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Culture Shock: Nigerians in America

From their Bed-Stuy apartment, a local couple is building a bridge across the Atlantic Ocean

When Bed-Stuy resident Abi Ishola-Ayodeji, 31, was completing her graduate degree in broadcast journalism at CUNY, she and a group of other students as a part of school project started a podcast named “Culture Shock,” about the challenges of new immigrants in America.

Abi was born and raised in the United States, but her family is from Nigeria. With the podcast, she was able to explore the complex challenges and subtle differences people like her own family experienced while trying to adjust to American culture.

“I wasn’t born there, but I have been to Nigeria a few times, met my family there... So there are things I do and I carry from my parents, and I didn’t realize it until I went back that, ‘Hey, this is where I get this,’” said Abi.

Abi enjoyed working on the show so much that even after she graduated and went on to work as a broadcast producer, she decided to keep the idea for the show going.

She joined forces with her husband, Kunle, 34, who is also Nigerian, and began recording the show right from their living room under the same name, “Culture Shock: Nigerians in America.”

“I realized, every time I go [back to Nigeria], they don’t really understand what life is like for us here. You know, a lot of times they think things are easy, wonderful; it’s America! So I wanted to connect with people back at home and show them what we’re going through,” said Abi.

The couple recorded a few episodes of the half-hour show, then pitched it to Splash 105.5 fm, a private radio station in Nigeria. The station, which is located in Ibadan, 1.5 hours outside of Lagos, tried out two episodes. Six months later, the station called them back to tell them they wanted to pick it up.

In July, the show will have been airing for three years, reaching a whopping 4 million people in the southwest region of Nigeria.

The weekly show features interviews with Nigerian musicians, doctors and other professionals living in America. They also pick a hot topic each week and express their views on the latest goings-on.

“For example there was a really bad plane crash that happened recently in Nigeria, and we talked for a while about that. Or we might pick something like Rihanna and Chris Brown are back together, and how do we feel about this,” said Abi.

They post weekly questions on their blog and Facebook and Tweet about it to get audience response, and then add their two-cents on the show. But mostly, they talk about life for Nigerians in America -- the great aspects and the struggles-- such as the opportunties for success, but also the challenges of getting a job.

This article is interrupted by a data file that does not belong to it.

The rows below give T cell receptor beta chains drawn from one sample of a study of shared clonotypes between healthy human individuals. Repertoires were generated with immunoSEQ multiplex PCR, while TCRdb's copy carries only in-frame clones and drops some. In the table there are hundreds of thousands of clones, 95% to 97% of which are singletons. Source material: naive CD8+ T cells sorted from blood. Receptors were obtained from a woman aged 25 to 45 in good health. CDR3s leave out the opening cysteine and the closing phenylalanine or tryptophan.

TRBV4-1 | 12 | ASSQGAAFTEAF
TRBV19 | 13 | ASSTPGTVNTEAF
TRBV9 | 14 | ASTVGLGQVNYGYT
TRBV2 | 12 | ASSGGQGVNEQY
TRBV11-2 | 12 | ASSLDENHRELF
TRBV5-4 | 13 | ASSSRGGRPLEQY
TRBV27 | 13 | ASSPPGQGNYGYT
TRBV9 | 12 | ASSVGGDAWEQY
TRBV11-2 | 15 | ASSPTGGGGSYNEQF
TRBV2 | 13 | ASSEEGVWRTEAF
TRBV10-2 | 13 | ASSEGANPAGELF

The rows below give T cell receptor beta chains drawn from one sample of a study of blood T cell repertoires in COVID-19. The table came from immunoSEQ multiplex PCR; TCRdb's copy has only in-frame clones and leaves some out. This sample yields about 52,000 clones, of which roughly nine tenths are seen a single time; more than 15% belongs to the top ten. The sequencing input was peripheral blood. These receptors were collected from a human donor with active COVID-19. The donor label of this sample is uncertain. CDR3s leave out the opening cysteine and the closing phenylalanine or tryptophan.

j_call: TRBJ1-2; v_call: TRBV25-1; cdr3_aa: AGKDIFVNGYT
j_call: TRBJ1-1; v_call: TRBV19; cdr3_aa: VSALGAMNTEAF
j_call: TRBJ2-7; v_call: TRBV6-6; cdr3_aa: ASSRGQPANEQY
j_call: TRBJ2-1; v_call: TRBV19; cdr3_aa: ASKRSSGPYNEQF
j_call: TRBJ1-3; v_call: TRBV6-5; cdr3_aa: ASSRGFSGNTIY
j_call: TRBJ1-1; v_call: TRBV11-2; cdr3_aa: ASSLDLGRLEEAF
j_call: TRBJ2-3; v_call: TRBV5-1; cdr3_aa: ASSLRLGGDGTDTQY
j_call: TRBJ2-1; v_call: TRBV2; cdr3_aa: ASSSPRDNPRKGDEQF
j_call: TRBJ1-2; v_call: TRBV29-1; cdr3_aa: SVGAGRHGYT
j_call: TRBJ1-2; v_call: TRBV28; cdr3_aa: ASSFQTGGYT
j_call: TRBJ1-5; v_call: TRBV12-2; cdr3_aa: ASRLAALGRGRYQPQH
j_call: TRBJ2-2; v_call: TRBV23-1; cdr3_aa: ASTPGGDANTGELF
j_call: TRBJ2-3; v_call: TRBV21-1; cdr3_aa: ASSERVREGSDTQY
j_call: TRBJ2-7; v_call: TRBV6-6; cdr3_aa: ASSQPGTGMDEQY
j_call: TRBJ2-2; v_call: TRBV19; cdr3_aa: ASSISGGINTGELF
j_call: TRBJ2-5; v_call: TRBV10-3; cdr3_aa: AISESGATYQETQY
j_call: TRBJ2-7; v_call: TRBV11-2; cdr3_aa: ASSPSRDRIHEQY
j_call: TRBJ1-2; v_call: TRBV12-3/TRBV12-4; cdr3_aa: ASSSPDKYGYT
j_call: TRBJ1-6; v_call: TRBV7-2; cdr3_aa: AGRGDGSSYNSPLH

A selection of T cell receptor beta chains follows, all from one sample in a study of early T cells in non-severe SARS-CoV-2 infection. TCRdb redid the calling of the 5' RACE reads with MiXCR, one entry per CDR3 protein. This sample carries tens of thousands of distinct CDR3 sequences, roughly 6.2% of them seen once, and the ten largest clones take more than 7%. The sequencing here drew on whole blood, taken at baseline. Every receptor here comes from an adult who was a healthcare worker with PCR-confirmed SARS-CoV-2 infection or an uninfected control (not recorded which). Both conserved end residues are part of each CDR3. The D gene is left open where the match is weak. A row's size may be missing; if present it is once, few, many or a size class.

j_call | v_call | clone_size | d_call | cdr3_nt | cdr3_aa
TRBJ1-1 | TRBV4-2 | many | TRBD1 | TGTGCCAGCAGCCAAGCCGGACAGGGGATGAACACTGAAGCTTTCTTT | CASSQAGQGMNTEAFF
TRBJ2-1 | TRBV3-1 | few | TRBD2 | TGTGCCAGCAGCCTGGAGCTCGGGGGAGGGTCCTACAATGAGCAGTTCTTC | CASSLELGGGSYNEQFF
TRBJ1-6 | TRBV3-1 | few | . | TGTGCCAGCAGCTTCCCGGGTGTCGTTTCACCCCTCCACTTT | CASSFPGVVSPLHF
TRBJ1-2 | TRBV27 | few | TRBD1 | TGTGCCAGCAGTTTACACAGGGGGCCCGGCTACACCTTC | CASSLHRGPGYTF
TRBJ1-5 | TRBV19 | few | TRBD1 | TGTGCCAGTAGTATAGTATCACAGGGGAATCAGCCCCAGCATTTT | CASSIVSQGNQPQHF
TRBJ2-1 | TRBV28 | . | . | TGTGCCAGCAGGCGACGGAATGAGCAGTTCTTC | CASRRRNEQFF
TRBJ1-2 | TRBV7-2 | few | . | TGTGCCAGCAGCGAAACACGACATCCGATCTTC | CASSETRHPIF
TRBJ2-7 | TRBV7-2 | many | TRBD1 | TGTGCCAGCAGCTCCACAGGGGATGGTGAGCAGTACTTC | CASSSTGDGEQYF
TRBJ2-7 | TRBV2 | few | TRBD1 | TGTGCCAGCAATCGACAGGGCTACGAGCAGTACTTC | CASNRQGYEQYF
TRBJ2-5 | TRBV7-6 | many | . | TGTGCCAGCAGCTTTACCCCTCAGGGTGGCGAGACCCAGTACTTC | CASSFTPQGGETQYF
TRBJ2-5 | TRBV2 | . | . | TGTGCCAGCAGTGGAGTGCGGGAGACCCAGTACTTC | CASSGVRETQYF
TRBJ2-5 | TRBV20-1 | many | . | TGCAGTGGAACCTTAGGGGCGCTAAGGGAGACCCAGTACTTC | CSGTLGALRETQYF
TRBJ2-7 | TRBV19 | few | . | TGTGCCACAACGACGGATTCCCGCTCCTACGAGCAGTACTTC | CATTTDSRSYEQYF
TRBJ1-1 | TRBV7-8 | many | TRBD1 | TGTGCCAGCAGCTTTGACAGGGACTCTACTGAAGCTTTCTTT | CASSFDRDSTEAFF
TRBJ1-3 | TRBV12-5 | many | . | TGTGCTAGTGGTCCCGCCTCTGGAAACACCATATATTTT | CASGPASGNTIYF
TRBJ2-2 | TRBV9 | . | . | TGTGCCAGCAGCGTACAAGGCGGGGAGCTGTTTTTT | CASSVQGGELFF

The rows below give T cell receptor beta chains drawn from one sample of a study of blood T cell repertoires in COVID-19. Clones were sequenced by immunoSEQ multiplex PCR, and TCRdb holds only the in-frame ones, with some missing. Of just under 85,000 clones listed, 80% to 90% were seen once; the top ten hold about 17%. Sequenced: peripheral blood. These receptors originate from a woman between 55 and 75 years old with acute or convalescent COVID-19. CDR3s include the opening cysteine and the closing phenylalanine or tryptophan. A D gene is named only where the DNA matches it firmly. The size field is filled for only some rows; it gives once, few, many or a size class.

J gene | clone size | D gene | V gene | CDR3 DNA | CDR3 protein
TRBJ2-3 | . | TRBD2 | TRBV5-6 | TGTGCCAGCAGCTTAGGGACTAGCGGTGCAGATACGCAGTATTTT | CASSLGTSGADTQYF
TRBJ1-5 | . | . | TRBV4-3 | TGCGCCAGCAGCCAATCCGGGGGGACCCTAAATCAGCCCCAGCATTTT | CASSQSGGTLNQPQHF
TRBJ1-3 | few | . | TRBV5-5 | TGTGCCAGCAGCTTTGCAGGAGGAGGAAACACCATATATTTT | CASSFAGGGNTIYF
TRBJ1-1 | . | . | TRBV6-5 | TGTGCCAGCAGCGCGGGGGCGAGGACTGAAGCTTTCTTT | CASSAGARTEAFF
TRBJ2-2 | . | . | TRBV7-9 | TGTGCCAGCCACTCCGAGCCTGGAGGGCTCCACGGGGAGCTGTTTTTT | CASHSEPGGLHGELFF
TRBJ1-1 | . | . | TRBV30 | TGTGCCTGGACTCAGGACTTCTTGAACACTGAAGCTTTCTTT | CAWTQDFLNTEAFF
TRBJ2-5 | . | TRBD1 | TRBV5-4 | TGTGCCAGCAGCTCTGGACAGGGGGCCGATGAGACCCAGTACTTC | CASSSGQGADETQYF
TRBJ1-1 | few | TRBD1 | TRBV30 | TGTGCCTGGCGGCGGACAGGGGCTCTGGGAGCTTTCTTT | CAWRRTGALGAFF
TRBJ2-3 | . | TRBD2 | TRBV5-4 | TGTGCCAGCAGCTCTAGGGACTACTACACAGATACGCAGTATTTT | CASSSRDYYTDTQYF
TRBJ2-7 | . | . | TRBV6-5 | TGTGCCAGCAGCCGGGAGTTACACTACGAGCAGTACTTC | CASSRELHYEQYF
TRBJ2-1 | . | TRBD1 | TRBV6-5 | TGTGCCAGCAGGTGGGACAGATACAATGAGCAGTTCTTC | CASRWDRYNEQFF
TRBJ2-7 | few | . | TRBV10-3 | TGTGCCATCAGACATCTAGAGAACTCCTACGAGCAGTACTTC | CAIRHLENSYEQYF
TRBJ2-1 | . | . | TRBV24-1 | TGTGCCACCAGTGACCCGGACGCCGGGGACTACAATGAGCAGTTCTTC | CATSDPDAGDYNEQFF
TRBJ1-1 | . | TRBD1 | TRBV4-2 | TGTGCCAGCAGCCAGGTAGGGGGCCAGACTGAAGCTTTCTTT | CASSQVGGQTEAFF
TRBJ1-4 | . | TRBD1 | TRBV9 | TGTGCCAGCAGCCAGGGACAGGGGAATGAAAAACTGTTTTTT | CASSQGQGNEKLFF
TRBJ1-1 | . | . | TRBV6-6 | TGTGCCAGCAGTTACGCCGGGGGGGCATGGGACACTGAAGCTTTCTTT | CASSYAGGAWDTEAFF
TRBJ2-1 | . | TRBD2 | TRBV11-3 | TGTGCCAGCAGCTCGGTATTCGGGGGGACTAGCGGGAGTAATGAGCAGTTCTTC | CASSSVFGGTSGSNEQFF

“My name, for example,” said Kunle. “When I apply for jobs, I feel like one of the reasons I never got a call back was because of my name. People can’t pronounce my name, cannot spell it, so I feel like I’m being automatically erased because of my name.

“Also, in Nigeria, it’s all about friends and family and being really close. But here, it’s all about work; that’s it. Everything is work work work, no family. It can feel really lonely,” said Kunle, who currently works in marketing and sales.

The show is in English, the primary language of Nigeria. But they do speak in some Yoruba slang, such as the use of the word, “Kilonshele,” which is the new trendy way to say, “what’s up!”

The show runs on Fridays at 8:00 p.m. in Nigeria and can be listened to live from www.splashfm1055.com. Also, Abi and Kunle post each new episode on their website on Mondays at www.cultureshocknigerians.com.

When the couple visited Nigeria recently, some of the employees at the station were so in awe of them when they arrived, they took them around town and treated them like royalty. The manager of the station also had them on as guests of their popular morning show, during which time many of their fans phoned in to express their admiration for the American radio hosts.

“We were shocked to find out we were celebrities there,” said Abi, laughing. “We were like, ‘Wow, you like us? Okay!”

For the Ayodejis, celebrity status was the last thing they were seeking. In fact, for a long time, Kunle didn’t even tell his parents. His mother found out about the show from an aunt living in Nigeria who heard him on the radio:

“My cousin one day went over to his mom’s house and turned on the radio. They heard us and my aunt was like, ‘Oh my god, that’s my nephew!’” said Kunle. “So she called my mom here in the States and told her, ‘Did you know your son is on the radio?’”

“My mom was shocked, but she was happy, and she wanted to know more about it, and I kind of brushed her off like, ‘Uh, it’s just a show, don’t worry about it,’” he said, almost blushing. “It’s just not something you want to talk about with your parents.”

Still, the couple remains humble and excited about the waves they’re making across the Atlantic Ocean and the ease with which technology has afforded them to do so.

But more than anything, the show gives the couple a chance to be reflective, exercise their socio-political voices and actively engage with an entire community of people they know nothing about, yet at the same time, know so very well.

“We want to let people back home know, that yeah, it’s a struggle in Nigeria. But you come here, and you’re going to be met with struggles too,” said Kunle. “We just want people to able to relate to each other through that one thing that links us, which is culture.

“Because no matter where we go in the world, we’ll always be Nigerians.”

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